Doris Selko, the Southern Regional Coordinator for the advocacy group West Virginians for Affordable Healthcare, is worried and rightly so. Every year, West Virginia has trimmed the state budget, and she is concerned that an already bare bones program could suffer further cuts.
Selko talked about the program at a Wyoming County Commission meeting in an informational presentation, according to The Pineville WV Independent Herald article, “WVAHC hoping to preserve Medicaid.”
What did she have to say?
Selko noted that Medicaid funding helps keep clinics and pharmacies going in the area. According to Selko, more than 170,000 West Virginians have been enrolled in Medicaid since January 2014—the majority of whom weren’t previously insured.
She commented that more than 60% of Medicaid recipients have a job and that they’re people who work in food service, janitorial service, healthcare and other small businesses that haven’t been able to provide insurance for their employees.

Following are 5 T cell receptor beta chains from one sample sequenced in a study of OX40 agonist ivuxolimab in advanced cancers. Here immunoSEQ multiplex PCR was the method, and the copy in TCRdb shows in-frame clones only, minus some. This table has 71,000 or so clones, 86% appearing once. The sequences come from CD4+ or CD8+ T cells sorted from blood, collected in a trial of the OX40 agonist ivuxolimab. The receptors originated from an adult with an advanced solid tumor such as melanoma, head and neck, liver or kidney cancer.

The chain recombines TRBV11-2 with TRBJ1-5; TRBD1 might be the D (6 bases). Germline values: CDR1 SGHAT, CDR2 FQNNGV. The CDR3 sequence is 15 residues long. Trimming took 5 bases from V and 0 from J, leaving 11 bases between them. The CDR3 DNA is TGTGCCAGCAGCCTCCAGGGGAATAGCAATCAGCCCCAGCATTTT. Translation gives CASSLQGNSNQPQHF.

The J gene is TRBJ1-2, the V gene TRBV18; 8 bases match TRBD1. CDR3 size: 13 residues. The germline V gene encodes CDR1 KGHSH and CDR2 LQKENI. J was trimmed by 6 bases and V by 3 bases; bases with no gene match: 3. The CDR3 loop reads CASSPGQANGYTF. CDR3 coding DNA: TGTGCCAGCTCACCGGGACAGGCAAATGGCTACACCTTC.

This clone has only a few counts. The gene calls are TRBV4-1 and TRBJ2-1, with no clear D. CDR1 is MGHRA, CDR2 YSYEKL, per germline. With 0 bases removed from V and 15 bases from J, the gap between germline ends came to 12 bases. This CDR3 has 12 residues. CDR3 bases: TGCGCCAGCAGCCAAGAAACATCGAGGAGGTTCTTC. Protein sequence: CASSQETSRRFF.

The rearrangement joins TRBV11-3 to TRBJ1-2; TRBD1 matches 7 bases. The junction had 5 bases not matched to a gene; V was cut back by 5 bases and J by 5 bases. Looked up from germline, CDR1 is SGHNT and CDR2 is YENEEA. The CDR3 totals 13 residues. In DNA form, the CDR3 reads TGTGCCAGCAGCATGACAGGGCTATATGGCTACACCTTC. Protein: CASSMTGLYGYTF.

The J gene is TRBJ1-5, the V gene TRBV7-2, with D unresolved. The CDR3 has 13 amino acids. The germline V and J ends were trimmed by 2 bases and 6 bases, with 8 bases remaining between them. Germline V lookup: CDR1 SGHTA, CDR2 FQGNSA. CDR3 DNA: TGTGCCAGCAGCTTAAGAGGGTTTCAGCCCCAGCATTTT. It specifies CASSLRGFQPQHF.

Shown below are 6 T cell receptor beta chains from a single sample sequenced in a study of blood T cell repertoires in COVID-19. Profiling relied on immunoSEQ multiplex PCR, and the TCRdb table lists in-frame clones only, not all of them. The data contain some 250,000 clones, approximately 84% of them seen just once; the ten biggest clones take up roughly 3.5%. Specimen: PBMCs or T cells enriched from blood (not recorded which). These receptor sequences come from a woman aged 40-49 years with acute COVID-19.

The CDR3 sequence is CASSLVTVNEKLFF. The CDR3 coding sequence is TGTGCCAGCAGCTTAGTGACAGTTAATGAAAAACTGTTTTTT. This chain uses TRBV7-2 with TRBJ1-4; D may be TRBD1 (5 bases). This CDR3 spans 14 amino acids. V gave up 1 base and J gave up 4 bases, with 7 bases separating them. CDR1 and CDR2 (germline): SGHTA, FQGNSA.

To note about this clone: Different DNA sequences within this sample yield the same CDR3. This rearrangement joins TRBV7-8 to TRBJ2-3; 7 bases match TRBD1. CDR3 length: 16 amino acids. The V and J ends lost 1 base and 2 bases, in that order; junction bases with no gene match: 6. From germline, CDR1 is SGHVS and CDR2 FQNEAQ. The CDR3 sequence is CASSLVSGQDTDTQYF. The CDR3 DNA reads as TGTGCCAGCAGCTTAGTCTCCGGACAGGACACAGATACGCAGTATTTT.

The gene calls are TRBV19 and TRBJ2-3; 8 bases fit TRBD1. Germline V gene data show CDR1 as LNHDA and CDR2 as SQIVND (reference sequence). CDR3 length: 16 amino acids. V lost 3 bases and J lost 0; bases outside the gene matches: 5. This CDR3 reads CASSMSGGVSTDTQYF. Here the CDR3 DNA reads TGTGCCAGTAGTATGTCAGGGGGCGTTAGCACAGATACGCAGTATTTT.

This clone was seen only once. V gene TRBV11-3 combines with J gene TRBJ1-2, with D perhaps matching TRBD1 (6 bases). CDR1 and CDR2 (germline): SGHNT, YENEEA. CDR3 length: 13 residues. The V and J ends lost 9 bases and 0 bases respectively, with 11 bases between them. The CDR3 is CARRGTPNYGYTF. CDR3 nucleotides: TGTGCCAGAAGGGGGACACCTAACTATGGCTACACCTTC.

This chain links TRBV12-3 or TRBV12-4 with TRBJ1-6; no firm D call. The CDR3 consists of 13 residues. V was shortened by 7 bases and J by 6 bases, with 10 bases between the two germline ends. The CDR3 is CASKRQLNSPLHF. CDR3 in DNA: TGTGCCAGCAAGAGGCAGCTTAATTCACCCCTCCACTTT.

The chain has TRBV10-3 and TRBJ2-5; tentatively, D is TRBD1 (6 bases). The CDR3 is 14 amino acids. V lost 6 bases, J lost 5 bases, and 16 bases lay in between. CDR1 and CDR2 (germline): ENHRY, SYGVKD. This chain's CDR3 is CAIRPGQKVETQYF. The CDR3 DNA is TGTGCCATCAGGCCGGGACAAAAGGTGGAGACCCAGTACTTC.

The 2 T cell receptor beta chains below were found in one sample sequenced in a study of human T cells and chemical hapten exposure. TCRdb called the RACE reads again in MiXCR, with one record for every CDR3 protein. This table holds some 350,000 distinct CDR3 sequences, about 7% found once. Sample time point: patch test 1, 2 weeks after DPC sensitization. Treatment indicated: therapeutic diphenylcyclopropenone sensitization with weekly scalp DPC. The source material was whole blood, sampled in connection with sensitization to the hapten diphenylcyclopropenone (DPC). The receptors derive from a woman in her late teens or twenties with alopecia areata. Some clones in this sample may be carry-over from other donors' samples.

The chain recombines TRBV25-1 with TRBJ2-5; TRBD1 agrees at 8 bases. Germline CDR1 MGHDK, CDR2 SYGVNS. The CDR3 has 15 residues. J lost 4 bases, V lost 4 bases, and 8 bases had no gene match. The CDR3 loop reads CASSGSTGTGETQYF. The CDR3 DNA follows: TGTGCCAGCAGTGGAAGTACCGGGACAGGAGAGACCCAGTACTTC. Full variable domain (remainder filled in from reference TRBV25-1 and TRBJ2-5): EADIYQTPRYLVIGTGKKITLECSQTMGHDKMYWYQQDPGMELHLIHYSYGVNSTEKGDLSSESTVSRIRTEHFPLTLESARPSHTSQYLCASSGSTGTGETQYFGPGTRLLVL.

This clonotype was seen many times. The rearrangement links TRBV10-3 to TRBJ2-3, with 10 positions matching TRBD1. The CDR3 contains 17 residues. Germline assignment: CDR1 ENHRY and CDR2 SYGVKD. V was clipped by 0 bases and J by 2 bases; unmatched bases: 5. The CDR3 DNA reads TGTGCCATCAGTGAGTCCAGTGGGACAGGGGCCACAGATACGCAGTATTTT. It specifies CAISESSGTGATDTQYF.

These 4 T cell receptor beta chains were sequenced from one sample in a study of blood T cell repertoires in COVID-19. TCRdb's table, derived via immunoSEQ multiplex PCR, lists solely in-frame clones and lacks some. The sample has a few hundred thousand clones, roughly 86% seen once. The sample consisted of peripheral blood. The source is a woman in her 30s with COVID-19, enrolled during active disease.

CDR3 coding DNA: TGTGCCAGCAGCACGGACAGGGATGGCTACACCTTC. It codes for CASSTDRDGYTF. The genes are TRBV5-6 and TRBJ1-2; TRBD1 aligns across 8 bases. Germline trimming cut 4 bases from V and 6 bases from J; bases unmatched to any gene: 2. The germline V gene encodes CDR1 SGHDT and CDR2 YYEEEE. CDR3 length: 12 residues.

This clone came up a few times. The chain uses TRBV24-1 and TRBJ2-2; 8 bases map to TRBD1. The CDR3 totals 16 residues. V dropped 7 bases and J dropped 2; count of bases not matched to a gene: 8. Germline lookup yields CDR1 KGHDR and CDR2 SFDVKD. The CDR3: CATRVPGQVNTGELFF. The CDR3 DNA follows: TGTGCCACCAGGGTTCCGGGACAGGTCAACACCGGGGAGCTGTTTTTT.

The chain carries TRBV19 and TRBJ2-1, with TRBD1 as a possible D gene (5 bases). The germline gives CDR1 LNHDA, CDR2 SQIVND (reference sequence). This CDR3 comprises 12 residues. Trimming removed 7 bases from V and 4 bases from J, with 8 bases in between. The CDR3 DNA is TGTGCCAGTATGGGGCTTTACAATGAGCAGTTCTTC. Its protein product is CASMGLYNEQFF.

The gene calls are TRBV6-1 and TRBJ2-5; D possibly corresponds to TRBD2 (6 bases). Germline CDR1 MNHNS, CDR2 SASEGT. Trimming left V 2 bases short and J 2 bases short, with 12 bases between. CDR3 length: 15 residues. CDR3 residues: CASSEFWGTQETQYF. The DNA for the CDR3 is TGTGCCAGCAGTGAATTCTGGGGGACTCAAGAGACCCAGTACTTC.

There were more than 5,000 veterans who became eligible for Medicaid in January 2014.
Medicaid spent $16.6 million in West Virginia, and 8,643 residents (36%) receive health and long-term benefits through the program. It’s a statewide federal program with $3 in federal spending for every $1 by the state.
Of those in Wyoming County who participate, 6,107 are eligible because their income is at or below 138% of the federal poverty level. Another 2,536 are eligible for Medicaid because they are low income elderly persons and/or have a physical or mental disability.
Selko noted that she expects the state Legislature to consider Medicaid cuts in the next budget and that even a small cut would make a big difference to the many West Virginians who depend upon Medicaid.
Reference: The Pineville WV Independent Herald (July 26, 2016) “WVAHC hoping to preserve Medicaid”